Before we get to today’s 1940 feature presentation, let’s stop off at the most excellent anthology series, Thriller, hosted by your friend and mine, Boris Karloff. This episode is based on the short story by Robert E. Howard, “Pigeons From Hell.” It may sound like Bert’s greatest nightmare, but it’s much more sinister than that. Speaking of sinister, Karloff is so damn good you don’t even care that he’s obviously reading off of cue cards.
Next we have a reading of Poe‘s poem “Annabel Lee” by Basil Rathbone. I’m not sure where this was available…the Caedmon Poe collection (which also features Price) doesn’t have a track listing on it and I couldn’t lay hands upon mine without strip-mining my CD collection.
[fusion_builder_container hundred_percent=”yes” overflow=”visible”][fusion_builder_row][fusion_builder_column type=”1_1″ background_position=”left top” background_color=”” border_size=”” border_color=”” border_style=”solid” spacing=”yes” background_image=”” background_repeat=”no-repeat” padding=”” margin_top=”0px” margin_bottom=”0px” class=”” id=”” animation_type=”” animation_speed=”0.3″ animation_direction=”left” hide_on_mobile=”no” center_content=”no” min_height=”none”][ad#shortpost]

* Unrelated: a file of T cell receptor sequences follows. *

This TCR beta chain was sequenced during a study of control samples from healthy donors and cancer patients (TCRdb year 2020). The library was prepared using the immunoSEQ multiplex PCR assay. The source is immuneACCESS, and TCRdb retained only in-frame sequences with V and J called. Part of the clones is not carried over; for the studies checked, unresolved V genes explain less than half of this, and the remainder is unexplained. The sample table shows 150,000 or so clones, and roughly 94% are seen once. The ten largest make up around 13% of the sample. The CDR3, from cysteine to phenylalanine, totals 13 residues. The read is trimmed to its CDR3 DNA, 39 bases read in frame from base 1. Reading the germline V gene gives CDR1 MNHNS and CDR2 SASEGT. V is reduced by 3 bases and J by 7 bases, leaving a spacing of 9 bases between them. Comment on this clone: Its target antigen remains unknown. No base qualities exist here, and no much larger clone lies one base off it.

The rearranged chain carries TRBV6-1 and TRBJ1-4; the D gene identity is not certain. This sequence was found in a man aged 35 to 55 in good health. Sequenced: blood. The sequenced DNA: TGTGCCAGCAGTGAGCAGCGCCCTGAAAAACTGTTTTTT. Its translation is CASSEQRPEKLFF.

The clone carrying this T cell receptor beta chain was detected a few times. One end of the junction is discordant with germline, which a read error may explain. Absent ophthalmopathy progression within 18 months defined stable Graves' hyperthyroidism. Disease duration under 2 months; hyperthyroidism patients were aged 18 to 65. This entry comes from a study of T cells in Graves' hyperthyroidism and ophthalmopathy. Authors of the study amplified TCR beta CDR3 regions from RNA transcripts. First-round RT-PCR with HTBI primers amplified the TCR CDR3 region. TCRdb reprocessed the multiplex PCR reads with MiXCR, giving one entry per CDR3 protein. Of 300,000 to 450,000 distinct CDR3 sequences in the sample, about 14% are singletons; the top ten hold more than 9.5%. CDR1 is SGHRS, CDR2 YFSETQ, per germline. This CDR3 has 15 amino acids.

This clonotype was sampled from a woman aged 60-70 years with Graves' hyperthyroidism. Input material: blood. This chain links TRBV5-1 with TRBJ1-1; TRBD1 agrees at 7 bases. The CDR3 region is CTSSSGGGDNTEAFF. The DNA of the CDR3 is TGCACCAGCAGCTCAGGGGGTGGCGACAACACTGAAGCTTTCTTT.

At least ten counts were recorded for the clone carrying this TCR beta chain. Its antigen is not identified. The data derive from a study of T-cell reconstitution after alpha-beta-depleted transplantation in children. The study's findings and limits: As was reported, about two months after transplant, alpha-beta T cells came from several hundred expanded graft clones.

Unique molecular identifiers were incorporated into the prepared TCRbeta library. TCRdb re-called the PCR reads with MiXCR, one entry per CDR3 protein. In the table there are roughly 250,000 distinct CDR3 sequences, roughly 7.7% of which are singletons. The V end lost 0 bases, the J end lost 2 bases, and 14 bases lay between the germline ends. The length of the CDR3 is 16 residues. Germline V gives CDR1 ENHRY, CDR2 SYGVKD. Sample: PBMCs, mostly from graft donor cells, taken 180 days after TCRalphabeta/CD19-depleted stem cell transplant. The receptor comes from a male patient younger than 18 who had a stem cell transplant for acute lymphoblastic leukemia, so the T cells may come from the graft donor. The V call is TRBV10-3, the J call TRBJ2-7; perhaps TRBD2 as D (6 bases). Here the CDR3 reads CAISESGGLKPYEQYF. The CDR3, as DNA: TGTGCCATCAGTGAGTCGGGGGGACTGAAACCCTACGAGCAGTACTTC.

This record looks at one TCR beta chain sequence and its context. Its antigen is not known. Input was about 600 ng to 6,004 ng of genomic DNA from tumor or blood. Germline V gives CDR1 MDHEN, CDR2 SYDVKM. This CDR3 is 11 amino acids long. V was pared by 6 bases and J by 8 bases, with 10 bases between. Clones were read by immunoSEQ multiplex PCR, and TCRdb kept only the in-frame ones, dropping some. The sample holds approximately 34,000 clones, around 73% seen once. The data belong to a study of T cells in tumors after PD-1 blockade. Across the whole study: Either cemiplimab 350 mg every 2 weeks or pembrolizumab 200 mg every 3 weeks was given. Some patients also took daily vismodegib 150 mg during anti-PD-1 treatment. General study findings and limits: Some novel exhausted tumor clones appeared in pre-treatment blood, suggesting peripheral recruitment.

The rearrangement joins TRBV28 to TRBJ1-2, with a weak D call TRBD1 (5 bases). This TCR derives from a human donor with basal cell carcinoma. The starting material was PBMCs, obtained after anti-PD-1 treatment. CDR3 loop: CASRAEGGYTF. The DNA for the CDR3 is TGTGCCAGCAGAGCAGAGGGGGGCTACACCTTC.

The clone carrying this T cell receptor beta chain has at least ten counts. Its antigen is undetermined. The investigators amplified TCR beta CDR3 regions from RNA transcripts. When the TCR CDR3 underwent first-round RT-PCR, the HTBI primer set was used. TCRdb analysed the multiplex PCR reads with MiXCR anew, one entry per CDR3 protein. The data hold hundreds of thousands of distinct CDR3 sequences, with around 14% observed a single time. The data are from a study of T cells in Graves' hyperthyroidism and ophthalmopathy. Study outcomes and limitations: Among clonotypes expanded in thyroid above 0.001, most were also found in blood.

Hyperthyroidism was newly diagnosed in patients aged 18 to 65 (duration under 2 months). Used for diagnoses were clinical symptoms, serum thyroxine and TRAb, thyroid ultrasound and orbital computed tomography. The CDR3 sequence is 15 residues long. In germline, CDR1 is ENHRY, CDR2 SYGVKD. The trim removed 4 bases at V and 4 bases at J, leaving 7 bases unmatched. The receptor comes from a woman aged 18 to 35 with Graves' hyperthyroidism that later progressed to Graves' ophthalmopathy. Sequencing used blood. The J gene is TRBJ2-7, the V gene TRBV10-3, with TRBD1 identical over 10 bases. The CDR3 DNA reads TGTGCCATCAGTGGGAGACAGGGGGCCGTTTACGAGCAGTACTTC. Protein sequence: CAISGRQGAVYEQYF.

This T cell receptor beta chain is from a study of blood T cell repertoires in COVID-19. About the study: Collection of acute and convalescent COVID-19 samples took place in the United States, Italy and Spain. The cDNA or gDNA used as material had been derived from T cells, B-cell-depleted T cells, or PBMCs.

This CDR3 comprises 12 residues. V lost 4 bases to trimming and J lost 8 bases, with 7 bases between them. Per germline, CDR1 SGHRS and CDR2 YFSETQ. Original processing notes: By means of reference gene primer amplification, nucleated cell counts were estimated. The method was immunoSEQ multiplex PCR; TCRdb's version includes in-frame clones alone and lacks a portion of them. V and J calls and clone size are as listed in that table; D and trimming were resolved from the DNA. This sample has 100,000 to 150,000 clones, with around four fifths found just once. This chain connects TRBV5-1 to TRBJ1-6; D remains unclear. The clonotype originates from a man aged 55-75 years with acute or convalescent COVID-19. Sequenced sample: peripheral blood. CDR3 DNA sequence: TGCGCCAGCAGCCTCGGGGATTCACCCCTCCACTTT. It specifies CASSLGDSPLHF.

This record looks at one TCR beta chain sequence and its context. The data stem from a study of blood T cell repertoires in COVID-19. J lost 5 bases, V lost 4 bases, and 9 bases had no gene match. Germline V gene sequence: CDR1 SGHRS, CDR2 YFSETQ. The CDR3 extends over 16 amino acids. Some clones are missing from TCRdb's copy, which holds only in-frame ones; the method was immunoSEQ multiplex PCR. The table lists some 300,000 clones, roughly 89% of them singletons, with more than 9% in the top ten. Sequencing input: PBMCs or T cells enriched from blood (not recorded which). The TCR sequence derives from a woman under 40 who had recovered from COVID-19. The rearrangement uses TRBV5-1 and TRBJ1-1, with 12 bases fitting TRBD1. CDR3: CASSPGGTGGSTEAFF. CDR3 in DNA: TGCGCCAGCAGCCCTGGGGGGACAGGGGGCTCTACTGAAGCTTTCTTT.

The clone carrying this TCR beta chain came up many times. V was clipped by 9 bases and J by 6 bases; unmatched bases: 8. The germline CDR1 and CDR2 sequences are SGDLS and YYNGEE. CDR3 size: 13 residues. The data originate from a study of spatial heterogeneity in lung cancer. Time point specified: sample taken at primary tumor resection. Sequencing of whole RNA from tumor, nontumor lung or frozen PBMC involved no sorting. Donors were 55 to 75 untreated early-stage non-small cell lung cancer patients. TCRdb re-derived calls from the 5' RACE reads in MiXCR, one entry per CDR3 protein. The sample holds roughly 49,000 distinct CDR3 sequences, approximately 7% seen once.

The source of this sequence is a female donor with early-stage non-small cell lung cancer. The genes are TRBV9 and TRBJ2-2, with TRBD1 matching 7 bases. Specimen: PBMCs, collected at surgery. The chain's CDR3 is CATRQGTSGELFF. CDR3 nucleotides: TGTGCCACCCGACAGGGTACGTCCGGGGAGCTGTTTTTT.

And now, the feature film for tonight: Chamber of Horrors, also known by the source material’s name–The Door With Seven Locks by Edgar Wallace. (Wallace is credited as co-creator of King Kong.) When a wealthy aristocrat dies, it’s not going to be easy to get at his treasure–it’s locked in his tomb behind, you guessed it, a door with seven locks. And there are seven keys. And more than one person wants to have at them…thus, hijinks and murder ensue. Enjoy.
Roan released this on DVD several years back and it’s available for cheap from Amazon.[/fusion_builder_column][/fusion_builder_row][/fusion_builder_container]